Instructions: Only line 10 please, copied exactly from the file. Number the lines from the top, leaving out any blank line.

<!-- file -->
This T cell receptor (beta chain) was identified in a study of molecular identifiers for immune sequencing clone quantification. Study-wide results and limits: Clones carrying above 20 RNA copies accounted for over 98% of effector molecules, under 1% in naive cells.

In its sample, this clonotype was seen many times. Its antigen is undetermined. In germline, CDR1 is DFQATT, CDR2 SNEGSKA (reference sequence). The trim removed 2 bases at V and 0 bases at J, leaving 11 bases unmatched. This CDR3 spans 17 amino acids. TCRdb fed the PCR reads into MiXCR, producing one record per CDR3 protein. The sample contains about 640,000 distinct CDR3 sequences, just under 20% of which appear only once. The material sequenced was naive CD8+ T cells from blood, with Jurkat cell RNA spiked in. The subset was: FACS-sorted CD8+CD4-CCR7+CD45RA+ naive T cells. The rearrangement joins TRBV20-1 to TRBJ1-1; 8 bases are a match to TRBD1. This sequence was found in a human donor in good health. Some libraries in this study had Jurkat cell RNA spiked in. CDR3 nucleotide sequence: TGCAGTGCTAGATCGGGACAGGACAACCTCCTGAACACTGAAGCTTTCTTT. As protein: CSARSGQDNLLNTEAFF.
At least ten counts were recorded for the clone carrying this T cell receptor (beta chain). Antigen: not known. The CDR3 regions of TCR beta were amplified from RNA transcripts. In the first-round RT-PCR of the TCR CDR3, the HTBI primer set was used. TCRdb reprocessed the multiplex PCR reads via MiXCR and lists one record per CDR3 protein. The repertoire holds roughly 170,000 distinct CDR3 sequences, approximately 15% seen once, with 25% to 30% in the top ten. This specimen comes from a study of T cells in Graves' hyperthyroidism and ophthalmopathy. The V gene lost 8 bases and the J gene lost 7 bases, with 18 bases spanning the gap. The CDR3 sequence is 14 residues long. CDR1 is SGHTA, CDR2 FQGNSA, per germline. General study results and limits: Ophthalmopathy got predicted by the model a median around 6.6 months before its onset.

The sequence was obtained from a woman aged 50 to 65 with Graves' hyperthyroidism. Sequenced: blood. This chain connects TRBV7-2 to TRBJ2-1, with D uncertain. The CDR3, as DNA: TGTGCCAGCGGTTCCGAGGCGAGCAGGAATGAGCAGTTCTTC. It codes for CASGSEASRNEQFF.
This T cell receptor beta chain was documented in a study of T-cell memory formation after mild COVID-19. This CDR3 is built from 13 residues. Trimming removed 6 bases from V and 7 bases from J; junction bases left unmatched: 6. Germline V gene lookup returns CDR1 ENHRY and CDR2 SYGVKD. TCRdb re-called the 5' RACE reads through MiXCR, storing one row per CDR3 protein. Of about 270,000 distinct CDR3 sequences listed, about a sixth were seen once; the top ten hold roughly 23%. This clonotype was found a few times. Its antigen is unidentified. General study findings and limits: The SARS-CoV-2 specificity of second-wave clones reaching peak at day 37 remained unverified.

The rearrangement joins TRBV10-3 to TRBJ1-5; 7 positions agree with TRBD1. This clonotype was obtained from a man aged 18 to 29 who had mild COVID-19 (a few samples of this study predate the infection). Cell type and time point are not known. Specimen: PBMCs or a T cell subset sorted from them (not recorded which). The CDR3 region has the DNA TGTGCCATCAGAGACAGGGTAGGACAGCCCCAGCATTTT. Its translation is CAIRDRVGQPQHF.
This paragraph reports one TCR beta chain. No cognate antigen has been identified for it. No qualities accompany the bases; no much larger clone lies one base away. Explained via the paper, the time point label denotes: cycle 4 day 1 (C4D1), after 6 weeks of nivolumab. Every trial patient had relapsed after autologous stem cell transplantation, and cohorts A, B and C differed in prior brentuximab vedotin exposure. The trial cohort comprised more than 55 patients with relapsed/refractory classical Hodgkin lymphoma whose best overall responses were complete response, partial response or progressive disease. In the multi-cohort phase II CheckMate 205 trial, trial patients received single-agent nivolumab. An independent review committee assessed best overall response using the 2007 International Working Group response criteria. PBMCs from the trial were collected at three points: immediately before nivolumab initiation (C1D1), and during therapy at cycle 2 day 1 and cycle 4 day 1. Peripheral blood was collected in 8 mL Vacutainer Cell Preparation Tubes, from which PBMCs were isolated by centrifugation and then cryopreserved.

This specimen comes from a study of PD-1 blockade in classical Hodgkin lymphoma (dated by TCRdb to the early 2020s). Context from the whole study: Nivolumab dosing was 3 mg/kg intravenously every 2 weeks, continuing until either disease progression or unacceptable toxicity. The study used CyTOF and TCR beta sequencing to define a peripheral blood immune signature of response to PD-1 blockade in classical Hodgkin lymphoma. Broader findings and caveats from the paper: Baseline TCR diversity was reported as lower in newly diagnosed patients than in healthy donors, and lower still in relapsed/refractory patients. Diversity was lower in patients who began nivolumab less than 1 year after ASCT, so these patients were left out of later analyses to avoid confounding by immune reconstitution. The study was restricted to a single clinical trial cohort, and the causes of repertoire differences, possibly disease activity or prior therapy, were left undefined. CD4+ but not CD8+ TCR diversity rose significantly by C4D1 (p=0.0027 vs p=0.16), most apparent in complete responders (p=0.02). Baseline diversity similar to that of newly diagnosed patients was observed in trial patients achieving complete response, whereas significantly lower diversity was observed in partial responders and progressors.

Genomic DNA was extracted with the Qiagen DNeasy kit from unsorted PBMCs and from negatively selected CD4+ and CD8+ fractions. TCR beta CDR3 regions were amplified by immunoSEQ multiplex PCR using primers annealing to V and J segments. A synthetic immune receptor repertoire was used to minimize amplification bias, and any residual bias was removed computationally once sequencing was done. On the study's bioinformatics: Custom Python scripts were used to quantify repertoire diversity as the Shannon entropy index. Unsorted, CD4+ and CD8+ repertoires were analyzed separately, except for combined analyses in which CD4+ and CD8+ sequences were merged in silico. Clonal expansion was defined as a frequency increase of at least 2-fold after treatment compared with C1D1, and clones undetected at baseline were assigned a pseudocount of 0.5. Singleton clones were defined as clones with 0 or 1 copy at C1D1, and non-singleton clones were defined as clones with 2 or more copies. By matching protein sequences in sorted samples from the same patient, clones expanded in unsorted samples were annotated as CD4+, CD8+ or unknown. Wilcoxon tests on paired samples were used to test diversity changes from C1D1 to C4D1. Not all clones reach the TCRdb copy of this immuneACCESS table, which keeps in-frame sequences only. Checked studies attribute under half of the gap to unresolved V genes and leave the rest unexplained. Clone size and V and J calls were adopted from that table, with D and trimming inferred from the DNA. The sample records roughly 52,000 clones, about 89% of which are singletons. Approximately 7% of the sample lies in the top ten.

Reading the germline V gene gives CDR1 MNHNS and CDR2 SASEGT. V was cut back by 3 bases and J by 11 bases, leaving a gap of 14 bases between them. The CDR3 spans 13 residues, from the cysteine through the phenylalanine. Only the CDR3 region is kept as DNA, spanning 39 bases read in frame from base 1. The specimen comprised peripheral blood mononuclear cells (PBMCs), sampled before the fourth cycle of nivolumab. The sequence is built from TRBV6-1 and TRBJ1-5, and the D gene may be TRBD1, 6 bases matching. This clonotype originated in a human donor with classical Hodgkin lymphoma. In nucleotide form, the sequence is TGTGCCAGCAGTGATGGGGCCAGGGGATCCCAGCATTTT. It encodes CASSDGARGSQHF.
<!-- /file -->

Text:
Reading the germline V gene gives CDR1 MNHNS and CDR2 SASEGT. V was cut back by 3 bases and J by 11 bases, leaving a gap of 14 bases between them. The CDR3 spans 13 residues, from the cysteine through the phenylalanine. Only the CDR3 region is kept as DNA, spanning 39 bases read in frame from base 1. The specimen comprised peripheral blood mononuclear cells (PBMCs), sampled before the fourth cycle of nivolumab. The sequence is built from TRBV6-1 and TRBJ1-5, and the D gene may be TRBD1, 6 bases matching. This clonotype originated in a human donor with classical Hodgkin lymphoma. In nucleotide form, the sequence is TGTGCCAGCAGTGATGGGGCCAGGGGATCCCAGCATTTT. It encodes CASSDGARGSQHF.